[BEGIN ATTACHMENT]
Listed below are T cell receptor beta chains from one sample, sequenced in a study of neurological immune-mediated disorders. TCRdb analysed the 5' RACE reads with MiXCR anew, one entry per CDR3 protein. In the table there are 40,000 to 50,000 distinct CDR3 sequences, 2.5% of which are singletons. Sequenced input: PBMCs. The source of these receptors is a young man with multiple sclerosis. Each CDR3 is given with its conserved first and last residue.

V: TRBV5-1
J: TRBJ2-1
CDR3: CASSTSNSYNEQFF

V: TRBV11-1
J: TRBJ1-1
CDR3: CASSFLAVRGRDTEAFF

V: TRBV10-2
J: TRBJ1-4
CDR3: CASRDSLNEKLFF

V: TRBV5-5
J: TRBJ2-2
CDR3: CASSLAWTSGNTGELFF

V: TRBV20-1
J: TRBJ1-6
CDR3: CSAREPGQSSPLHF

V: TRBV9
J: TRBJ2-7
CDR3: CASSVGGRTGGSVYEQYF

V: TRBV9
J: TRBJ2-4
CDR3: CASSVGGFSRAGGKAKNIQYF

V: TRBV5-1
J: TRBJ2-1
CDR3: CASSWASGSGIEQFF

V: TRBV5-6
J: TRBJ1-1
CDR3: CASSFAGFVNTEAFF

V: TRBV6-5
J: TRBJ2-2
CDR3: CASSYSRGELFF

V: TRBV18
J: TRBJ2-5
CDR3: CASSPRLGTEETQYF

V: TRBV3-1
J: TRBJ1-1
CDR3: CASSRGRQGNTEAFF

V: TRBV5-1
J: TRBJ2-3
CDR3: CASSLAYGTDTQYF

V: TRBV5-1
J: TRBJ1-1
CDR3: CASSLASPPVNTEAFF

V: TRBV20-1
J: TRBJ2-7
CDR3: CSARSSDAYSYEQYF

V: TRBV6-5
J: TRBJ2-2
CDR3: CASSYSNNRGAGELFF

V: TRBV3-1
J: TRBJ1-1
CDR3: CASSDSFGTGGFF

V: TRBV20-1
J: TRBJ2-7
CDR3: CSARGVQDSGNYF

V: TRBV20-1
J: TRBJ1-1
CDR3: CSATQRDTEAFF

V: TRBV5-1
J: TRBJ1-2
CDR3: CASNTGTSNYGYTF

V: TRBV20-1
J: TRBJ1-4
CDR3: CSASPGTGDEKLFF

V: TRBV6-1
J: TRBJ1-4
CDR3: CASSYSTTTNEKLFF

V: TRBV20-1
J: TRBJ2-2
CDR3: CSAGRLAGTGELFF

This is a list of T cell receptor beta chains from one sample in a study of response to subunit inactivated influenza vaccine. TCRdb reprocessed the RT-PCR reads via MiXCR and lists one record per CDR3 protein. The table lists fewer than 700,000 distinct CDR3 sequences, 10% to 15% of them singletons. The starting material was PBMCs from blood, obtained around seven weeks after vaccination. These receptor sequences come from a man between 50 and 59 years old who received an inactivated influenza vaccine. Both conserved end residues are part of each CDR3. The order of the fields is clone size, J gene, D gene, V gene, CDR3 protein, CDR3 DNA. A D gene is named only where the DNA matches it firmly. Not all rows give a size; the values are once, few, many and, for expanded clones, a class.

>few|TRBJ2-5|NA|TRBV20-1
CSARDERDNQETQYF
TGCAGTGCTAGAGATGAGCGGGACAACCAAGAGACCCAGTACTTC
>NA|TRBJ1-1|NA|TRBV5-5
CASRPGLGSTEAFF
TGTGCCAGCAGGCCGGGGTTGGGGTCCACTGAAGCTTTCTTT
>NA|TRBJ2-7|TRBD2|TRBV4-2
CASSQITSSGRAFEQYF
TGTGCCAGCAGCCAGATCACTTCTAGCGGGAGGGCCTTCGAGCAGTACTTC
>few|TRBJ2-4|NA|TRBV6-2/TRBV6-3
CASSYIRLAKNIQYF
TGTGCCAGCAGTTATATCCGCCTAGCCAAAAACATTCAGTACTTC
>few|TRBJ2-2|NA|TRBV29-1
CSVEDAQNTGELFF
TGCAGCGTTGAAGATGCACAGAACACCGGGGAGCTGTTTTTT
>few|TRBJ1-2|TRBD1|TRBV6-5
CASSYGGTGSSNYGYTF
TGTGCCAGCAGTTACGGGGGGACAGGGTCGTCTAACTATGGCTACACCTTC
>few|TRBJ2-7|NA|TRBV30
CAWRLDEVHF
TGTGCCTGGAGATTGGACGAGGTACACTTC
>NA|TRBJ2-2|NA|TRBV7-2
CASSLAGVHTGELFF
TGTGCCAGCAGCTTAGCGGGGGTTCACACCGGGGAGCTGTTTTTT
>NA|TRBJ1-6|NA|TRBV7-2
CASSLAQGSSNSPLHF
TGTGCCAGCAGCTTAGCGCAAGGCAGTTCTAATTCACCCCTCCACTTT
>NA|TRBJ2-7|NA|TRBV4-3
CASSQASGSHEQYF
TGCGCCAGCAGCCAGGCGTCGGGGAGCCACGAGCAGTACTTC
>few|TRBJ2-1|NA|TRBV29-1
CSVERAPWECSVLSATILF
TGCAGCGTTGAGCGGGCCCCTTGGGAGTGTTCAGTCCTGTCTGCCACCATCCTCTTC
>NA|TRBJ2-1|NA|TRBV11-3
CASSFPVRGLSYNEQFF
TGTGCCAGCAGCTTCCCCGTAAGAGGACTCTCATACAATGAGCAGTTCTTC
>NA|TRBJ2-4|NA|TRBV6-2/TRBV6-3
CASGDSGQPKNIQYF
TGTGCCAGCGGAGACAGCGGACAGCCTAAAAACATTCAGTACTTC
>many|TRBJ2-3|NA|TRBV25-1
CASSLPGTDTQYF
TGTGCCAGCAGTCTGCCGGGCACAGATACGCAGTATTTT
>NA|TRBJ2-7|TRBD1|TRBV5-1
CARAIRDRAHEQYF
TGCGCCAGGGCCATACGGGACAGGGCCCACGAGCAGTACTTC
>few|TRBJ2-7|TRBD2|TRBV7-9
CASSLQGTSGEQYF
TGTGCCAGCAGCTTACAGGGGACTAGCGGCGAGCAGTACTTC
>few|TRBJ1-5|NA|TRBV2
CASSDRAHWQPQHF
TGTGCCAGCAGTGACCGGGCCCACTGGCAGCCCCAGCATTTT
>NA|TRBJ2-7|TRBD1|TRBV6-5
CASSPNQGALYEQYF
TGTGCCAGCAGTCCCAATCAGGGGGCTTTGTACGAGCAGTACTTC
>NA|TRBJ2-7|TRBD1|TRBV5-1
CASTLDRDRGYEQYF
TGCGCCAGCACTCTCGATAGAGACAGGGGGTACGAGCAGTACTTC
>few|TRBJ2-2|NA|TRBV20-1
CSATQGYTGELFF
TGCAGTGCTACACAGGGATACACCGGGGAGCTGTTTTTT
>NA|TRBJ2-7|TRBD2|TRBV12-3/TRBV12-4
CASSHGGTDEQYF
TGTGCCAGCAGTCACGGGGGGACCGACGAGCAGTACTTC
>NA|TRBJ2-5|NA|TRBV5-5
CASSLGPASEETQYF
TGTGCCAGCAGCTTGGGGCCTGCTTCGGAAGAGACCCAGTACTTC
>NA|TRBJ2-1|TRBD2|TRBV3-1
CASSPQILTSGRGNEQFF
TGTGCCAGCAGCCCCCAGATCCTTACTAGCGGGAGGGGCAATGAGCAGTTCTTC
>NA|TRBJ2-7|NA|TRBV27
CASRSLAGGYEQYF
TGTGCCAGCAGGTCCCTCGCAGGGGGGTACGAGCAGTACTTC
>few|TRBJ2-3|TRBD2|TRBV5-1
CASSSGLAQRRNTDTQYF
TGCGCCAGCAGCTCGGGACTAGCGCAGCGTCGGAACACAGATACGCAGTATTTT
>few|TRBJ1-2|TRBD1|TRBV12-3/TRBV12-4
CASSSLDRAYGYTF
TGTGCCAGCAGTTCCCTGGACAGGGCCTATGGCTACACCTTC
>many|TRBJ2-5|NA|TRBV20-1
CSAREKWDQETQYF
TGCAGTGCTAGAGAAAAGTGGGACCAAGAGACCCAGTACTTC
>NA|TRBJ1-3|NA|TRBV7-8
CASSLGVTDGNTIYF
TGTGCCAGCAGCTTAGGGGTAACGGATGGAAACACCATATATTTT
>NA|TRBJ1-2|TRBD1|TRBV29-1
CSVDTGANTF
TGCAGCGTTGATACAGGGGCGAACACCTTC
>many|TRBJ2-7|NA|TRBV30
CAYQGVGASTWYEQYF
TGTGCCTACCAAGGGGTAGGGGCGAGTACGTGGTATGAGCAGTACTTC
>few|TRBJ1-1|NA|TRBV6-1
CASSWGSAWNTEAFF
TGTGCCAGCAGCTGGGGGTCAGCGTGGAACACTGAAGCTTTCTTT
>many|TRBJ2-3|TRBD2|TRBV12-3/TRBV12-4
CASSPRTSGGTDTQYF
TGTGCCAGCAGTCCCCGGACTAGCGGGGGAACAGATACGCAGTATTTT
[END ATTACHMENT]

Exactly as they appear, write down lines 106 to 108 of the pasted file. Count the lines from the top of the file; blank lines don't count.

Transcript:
CASSFPVRGLSYNEQFF
TGTGCCAGCAGCTTCCCCGTAAGAGGACTCTCATACAATGAGCAGTTCTTC
>NA|TRBJ2-4|NA|TRBV6-2/TRBV6-3